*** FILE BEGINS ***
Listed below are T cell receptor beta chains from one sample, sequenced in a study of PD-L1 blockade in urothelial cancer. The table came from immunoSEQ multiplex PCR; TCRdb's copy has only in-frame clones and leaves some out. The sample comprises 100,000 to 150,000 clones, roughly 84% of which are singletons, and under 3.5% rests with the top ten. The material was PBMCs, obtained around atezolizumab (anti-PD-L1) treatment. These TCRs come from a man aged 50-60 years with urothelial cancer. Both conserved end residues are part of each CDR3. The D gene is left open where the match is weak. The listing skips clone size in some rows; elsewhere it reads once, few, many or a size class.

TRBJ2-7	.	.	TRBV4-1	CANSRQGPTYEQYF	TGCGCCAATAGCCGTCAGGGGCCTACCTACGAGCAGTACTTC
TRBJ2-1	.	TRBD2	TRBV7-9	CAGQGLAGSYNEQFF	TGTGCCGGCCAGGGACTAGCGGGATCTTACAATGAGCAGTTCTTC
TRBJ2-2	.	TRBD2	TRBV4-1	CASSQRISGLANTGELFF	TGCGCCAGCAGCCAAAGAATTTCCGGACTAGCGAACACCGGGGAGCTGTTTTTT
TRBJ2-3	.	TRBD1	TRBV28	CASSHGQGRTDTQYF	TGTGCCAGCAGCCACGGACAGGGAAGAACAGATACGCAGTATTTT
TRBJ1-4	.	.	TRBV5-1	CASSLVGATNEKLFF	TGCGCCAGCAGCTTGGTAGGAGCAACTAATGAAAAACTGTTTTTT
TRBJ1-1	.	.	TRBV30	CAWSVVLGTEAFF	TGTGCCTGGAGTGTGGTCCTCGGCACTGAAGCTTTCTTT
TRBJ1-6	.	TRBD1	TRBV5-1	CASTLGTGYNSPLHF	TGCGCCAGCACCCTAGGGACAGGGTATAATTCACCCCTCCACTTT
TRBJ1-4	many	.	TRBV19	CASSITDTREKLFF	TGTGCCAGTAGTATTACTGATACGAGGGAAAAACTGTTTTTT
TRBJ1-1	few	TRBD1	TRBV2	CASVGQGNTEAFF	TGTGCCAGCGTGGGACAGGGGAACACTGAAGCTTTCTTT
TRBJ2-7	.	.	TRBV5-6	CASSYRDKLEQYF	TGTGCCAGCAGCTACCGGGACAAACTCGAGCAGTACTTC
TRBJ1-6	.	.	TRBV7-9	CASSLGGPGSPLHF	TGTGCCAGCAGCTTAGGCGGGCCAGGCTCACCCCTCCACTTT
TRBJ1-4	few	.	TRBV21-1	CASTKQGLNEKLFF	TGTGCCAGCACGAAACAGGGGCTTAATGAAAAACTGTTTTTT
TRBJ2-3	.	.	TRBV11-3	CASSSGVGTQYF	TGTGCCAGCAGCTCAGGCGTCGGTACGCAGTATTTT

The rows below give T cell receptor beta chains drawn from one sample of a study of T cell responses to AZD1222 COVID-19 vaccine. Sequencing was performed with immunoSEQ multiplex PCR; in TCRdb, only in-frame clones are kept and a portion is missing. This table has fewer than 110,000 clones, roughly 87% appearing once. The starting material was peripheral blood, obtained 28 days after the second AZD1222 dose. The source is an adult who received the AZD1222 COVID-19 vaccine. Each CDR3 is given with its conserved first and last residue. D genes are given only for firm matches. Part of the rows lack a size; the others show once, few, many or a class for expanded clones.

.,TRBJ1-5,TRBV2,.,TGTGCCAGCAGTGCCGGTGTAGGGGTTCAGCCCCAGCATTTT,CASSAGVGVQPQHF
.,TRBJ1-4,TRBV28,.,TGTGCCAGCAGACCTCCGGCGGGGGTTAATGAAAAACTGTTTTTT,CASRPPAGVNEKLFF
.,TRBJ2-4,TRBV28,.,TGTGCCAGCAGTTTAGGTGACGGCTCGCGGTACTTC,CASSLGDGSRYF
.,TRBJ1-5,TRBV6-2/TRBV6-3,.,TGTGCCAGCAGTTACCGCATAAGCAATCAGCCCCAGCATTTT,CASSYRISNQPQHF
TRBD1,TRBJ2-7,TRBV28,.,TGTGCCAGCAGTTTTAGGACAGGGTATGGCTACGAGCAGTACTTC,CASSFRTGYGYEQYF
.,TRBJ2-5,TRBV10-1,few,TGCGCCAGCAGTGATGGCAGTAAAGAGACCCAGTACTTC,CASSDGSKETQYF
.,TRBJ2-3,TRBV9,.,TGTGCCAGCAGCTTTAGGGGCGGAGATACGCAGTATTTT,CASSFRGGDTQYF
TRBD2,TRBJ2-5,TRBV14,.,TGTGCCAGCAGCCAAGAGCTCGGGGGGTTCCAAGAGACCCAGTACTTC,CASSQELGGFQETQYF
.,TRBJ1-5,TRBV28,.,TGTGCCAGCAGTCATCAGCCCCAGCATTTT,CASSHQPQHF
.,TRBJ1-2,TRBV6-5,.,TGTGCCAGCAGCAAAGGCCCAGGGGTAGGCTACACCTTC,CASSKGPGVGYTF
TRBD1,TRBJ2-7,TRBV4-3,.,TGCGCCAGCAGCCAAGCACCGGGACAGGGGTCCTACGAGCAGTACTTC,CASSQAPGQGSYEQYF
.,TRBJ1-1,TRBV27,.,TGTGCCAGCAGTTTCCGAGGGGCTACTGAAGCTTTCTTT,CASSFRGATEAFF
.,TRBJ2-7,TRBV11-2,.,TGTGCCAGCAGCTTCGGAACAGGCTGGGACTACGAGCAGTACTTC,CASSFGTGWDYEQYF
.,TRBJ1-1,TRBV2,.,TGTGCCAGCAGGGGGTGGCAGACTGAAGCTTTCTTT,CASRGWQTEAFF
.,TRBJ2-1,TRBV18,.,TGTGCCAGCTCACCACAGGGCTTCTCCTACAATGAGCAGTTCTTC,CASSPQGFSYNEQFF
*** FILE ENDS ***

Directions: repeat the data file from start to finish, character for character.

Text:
Listed below are T cell receptor beta chains from one sample, sequenced in a study of PD-L1 blockade in urothelial cancer. The table came from immunoSEQ multiplex PCR; TCRdb's copy has only in-frame clones and leaves some out. The sample comprises 100,000 to 150,000 clones, roughly 84% of which are singletons, and under 3.5% rests with the top ten. The material was PBMCs, obtained around atezolizumab (anti-PD-L1) treatment. These TCRs come from a man aged 50-60 years with urothelial cancer. Both conserved end residues are part of each CDR3. The D gene is left open where the match is weak. The listing skips clone size in some rows; elsewhere it reads once, few, many or a size class.

TRBJ2-7	.	.	TRBV4-1	CANSRQGPTYEQYF	TGCGCCAATAGCCGTCAGGGGCCTACCTACGAGCAGTACTTC
TRBJ2-1	.	TRBD2	TRBV7-9	CAGQGLAGSYNEQFF	TGTGCCGGCCAGGGACTAGCGGGATCTTACAATGAGCAGTTCTTC
TRBJ2-2	.	TRBD2	TRBV4-1	CASSQRISGLANTGELFF	TGCGCCAGCAGCCAAAGAATTTCCGGACTAGCGAACACCGGGGAGCTGTTTTTT
TRBJ2-3	.	TRBD1	TRBV28	CASSHGQGRTDTQYF	TGTGCCAGCAGCCACGGACAGGGAAGAACAGATACGCAGTATTTT
TRBJ1-4	.	.	TRBV5-1	CASSLVGATNEKLFF	TGCGCCAGCAGCTTGGTAGGAGCAACTAATGAAAAACTGTTTTTT
TRBJ1-1	.	.	TRBV30	CAWSVVLGTEAFF	TGTGCCTGGAGTGTGGTCCTCGGCACTGAAGCTTTCTTT
TRBJ1-6	.	TRBD1	TRBV5-1	CASTLGTGYNSPLHF	TGCGCCAGCACCCTAGGGACAGGGTATAATTCACCCCTCCACTTT
TRBJ1-4	many	.	TRBV19	CASSITDTREKLFF	TGTGCCAGTAGTATTACTGATACGAGGGAAAAACTGTTTTTT
TRBJ1-1	few	TRBD1	TRBV2	CASVGQGNTEAFF	TGTGCCAGCGTGGGACAGGGGAACACTGAAGCTTTCTTT
TRBJ2-7	.	.	TRBV5-6	CASSYRDKLEQYF	TGTGCCAGCAGCTACCGGGACAAACTCGAGCAGTACTTC
TRBJ1-6	.	.	TRBV7-9	CASSLGGPGSPLHF	TGTGCCAGCAGCTTAGGCGGGCCAGGCTCACCCCTCCACTTT
TRBJ1-4	few	.	TRBV21-1	CASTKQGLNEKLFF	TGTGCCAGCACGAAACAGGGGCTTAATGAAAAACTGTTTTTT
TRBJ2-3	.	.	TRBV11-3	CASSSGVGTQYF	TGTGCCAGCAGCTCAGGCGTCGGTACGCAGTATTTT

The rows below give T cell receptor beta chains drawn from one sample of a study of T cell responses to AZD1222 COVID-19 vaccine. Sequencing was performed with immunoSEQ multiplex PCR; in TCRdb, only in-frame clones are kept and a portion is missing. This table has fewer than 110,000 clones, roughly 87% appearing once. The starting material was peripheral blood, obtained 28 days after the second AZD1222 dose. The source is an adult who received the AZD1222 COVID-19 vaccine. Each CDR3 is given with its conserved first and last residue. D genes are given only for firm matches. Part of the rows lack a size; the others show once, few, many or a class for expanded clones.

.,TRBJ1-5,TRBV2,.,TGTGCCAGCAGTGCCGGTGTAGGGGTTCAGCCCCAGCATTTT,CASSAGVGVQPQHF
.,TRBJ1-4,TRBV28,.,TGTGCCAGCAGACCTCCGGCGGGGGTTAATGAAAAACTGTTTTTT,CASRPPAGVNEKLFF
.,TRBJ2-4,TRBV28,.,TGTGCCAGCAGTTTAGGTGACGGCTCGCGGTACTTC,CASSLGDGSRYF
.,TRBJ1-5,TRBV6-2/TRBV6-3,.,TGTGCCAGCAGTTACCGCATAAGCAATCAGCCCCAGCATTTT,CASSYRISNQPQHF
TRBD1,TRBJ2-7,TRBV28,.,TGTGCCAGCAGTTTTAGGACAGGGTATGGCTACGAGCAGTACTTC,CASSFRTGYGYEQYF
.,TRBJ2-5,TRBV10-1,few,TGCGCCAGCAGTGATGGCAGTAAAGAGACCCAGTACTTC,CASSDGSKETQYF
.,TRBJ2-3,TRBV9,.,TGTGCCAGCAGCTTTAGGGGCGGAGATACGCAGTATTTT,CASSFRGGDTQYF
TRBD2,TRBJ2-5,TRBV14,.,TGTGCCAGCAGCCAAGAGCTCGGGGGGTTCCAAGAGACCCAGTACTTC,CASSQELGGFQETQYF
.,TRBJ1-5,TRBV28,.,TGTGCCAGCAGTCATCAGCCCCAGCATTTT,CASSHQPQHF
.,TRBJ1-2,TRBV6-5,.,TGTGCCAGCAGCAAAGGCCCAGGGGTAGGCTACACCTTC,CASSKGPGVGYTF
TRBD1,TRBJ2-7,TRBV4-3,.,TGCGCCAGCAGCCAAGCACCGGGACAGGGGTCCTACGAGCAGTACTTC,CASSQAPGQGSYEQYF
.,TRBJ1-1,TRBV27,.,TGTGCCAGCAGTTTCCGAGGGGCTACTGAAGCTTTCTTT,CASSFRGATEAFF
.,TRBJ2-7,TRBV11-2,.,TGTGCCAGCAGCTTCGGAACAGGCTGGGACTACGAGCAGTACTTC,CASSFGTGWDYEQYF
.,TRBJ1-1,TRBV2,.,TGTGCCAGCAGGGGGTGGCAGACTGAAGCTTTCTTT,CASRGWQTEAFF
.,TRBJ2-1,TRBV18,.,TGTGCCAGCTCACCACAGGGCTTCTCCTACAATGAGCAGTTCTTC,CASSPQGFSYNEQFF